A Mushroom Family

The National Autism Association has this to say about Autism:
  • “Autism impacts the normal development of the brain in the areas of social interaction, communication skills, and cognitive function. Individuals with autism typically have difficulties in verbal and non-verbal communication, social interactions, and leisure or play activities.”
Wikipedia has this sentence in the Autism section:
  • “People with autism have social impairments and often lack the intuition about others that many people take for granted.”
This picture is how I would define Autism to someone who didn’t understand my son:
Our Family
Jaylen drew this group of mushrooms to represent our family.  Jaylen has learned how to communicate, not always the right way, and has just begun to show some empathy.  He does not think, see, act, or react like we do.  This is the closest we come to those happy family drawings kids do.  He has to go around the touchy, feely, lovey route and end up at…well…mushrooms.
**Side note: Wikipedia has a lot to say on Autism.  And if you are a parent, don’t go there.  I was bawling my eyes out reading some of the number and statistics that are on there, some of which I know are not true.  But they are still upsetting.  I don’t need to hear yet again that my son will probably never have friends or live alone.**
And this picture is next to the definition.  Who the hell has this many canned goods???

I almost punched out a 65 year old lady at a Chinese restaurant

My mom took me and the boys out for dinner at a small hole in the wall Chinese place.  As we were finishing, the boys started getting a little loud so we agreed that she would stay and get the leftovers boxed, pay for the meal (moms are so good for that), and meet us at my car.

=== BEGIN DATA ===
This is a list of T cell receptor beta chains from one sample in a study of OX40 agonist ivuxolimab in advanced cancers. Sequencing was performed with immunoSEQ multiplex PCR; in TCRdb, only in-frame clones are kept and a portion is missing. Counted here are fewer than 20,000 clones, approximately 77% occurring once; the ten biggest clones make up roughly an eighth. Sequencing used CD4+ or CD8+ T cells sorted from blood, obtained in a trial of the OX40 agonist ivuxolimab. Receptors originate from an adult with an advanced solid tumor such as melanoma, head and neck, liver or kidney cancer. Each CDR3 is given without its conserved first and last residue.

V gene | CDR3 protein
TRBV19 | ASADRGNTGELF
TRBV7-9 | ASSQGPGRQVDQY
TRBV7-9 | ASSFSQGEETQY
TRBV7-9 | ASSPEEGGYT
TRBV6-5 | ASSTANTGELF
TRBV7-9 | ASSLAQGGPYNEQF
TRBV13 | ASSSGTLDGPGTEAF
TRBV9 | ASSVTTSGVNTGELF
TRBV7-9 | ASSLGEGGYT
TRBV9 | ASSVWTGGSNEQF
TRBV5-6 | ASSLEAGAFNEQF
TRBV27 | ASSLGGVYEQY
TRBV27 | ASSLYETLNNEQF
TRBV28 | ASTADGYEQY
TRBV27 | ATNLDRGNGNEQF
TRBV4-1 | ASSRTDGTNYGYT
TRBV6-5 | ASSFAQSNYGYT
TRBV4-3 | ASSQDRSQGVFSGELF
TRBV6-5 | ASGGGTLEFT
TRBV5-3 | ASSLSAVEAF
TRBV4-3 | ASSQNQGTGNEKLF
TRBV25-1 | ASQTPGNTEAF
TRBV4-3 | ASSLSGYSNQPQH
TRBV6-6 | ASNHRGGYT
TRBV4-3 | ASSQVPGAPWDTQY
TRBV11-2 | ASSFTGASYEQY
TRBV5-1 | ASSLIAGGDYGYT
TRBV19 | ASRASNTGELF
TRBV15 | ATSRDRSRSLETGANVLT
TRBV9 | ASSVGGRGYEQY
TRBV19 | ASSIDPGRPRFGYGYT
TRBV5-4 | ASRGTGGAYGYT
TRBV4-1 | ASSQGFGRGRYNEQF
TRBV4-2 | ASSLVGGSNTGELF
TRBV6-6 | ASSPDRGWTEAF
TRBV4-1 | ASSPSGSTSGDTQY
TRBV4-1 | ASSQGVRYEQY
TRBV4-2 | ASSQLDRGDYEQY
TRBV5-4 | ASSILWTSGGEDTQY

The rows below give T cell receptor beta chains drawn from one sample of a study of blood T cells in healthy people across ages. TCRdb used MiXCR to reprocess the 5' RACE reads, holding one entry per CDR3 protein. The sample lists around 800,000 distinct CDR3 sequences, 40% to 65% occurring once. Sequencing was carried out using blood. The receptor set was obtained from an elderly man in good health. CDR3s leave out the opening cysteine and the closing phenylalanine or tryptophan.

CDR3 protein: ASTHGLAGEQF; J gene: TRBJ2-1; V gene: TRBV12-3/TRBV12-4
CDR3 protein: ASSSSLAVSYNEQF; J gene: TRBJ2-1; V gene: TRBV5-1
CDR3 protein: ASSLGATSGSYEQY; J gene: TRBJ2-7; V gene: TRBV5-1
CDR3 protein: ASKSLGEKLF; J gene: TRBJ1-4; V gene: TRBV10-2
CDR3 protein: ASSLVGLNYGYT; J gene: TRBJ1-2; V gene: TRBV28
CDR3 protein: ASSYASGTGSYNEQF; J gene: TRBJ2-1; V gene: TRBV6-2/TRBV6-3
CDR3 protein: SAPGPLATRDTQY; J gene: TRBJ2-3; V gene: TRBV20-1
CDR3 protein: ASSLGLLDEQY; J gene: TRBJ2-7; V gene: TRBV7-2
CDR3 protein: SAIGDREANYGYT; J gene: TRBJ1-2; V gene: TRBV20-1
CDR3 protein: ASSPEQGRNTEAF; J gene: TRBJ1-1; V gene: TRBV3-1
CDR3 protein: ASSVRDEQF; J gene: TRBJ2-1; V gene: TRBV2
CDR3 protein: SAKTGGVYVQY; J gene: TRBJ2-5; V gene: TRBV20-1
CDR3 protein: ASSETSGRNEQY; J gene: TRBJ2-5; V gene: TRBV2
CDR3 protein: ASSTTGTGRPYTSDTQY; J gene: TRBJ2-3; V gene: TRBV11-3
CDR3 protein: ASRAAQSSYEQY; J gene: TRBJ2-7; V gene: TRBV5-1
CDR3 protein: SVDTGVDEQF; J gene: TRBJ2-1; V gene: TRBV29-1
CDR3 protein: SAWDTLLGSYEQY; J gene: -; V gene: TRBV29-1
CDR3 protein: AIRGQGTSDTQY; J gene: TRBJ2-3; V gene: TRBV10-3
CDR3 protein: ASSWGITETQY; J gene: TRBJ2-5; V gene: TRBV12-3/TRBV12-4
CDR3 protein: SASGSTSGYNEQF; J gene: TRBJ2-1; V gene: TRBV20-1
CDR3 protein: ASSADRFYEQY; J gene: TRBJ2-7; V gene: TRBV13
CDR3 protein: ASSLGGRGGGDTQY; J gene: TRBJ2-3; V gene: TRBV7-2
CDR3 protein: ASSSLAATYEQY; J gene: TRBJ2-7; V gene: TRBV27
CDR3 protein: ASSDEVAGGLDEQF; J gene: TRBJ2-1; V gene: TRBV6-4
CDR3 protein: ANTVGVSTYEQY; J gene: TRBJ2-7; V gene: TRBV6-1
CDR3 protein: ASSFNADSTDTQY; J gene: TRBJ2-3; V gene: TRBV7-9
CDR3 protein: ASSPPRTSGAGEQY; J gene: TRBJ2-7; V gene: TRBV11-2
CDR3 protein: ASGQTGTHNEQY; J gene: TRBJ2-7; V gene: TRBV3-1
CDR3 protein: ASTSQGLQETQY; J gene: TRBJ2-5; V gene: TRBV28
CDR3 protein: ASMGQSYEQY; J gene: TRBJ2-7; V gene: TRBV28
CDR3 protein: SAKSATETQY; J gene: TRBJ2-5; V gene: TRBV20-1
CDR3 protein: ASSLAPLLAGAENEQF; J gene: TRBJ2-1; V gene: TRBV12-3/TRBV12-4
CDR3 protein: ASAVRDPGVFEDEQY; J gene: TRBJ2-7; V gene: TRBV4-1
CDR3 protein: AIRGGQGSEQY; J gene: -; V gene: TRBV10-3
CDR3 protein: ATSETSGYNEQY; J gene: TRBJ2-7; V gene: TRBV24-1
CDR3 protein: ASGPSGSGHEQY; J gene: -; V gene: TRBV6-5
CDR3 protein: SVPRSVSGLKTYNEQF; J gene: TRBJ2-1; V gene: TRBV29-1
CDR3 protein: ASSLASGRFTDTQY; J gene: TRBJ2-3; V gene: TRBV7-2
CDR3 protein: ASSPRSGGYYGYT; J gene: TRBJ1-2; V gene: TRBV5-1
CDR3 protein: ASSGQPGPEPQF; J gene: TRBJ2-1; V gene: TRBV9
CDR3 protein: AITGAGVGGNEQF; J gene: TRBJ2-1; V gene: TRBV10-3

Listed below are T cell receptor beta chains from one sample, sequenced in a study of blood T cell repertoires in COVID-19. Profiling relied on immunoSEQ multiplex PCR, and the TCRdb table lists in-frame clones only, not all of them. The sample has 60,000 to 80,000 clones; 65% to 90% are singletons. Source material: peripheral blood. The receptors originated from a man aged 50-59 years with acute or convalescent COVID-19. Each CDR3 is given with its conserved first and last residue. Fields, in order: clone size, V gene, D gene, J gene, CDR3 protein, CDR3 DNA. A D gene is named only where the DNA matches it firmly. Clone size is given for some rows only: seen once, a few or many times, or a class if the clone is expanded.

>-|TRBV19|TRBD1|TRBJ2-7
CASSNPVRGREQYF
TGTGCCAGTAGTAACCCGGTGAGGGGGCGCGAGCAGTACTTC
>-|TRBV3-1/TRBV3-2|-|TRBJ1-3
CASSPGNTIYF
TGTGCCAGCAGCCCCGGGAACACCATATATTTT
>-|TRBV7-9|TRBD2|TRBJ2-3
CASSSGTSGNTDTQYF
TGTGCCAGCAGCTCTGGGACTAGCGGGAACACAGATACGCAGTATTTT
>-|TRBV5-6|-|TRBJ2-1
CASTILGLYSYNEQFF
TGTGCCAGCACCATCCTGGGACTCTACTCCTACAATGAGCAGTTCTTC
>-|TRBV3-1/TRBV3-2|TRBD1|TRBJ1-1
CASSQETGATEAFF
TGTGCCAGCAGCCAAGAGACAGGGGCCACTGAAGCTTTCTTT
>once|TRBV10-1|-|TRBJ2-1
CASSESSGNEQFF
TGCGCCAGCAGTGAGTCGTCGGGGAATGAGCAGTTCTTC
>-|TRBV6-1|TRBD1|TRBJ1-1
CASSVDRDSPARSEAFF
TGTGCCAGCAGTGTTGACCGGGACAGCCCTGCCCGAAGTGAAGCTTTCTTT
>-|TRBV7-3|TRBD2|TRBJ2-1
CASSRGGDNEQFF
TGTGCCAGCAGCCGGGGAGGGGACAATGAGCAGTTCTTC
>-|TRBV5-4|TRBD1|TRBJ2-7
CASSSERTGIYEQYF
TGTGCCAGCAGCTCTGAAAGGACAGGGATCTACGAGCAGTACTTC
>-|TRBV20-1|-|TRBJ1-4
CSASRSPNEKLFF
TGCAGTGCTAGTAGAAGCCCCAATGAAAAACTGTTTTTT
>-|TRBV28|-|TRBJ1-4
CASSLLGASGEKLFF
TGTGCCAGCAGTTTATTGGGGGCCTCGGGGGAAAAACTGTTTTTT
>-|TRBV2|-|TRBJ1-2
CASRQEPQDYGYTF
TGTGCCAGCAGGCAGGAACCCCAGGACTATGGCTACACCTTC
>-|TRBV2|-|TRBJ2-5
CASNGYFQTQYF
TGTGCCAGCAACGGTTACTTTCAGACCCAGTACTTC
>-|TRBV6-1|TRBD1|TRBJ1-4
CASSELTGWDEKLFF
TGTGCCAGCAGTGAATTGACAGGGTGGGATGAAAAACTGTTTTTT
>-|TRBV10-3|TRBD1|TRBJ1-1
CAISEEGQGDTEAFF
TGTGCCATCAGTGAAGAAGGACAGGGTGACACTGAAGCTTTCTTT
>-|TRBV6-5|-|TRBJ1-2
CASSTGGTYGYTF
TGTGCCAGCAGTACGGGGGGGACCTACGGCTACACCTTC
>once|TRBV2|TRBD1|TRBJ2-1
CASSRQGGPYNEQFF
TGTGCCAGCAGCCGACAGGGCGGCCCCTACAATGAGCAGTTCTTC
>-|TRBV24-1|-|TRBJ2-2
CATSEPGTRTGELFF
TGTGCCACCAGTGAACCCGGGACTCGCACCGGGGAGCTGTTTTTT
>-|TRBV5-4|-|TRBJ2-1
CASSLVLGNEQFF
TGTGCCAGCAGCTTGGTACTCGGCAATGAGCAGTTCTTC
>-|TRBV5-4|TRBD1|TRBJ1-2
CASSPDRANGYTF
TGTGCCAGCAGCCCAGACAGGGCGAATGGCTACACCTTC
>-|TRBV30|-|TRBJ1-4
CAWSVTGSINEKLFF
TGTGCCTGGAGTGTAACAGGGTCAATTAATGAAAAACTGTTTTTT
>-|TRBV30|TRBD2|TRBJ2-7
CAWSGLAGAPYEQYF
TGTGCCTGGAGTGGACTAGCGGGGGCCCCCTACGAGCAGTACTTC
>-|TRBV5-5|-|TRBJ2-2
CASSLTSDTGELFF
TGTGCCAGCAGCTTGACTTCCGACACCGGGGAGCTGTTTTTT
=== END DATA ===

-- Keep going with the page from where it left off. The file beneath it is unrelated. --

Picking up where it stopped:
I was 3 steps from the door when a lady looks at me and then my kids and says,

“Those kids are too loud.  I mean, they are really loud.”

The woman behind her rolled her eyes and gave me the, “yes you are clear to tear this woman a new one,” look.

So I say, “Of course they are loud, they are children, just as you said.”

“Yes, but these children are really loud.”

“Well what do you expect?  They are children.  And we are leaving.”

“I am a teacher and these children are really loud.” (In case you weren’t counting that is the 3rd time she said the same exact thing)

“I am a teacher too.”

“Well that’s great.”

I turn to go, but just couldn’t.

“Do you have children of your own?”

“Yes.  And THOSE children (pointing to my 2) are really loud.”  (Yep, number 4)

“Listen lady, Karma’s a bitch. You need to watch out.” (Oh yeah, I was in threat mode by this point.)

She just nodded her head.  I walked out….AND THEN WALKED BACK IN!  I just couldn’t leave without really blowing this lady up.

“Do you happen to teach any kids with special needs?”

“Yes, I have 400 students and deal with all types of special needs.”

“Well one of those little boys happens to have Autism, have you heard of that?”

“Oh, yes.” (I am looking right in her eye and she is avoiding my gaze)

“So maybe you should learn to use a little f***ing discretion from now on and watch what you say.”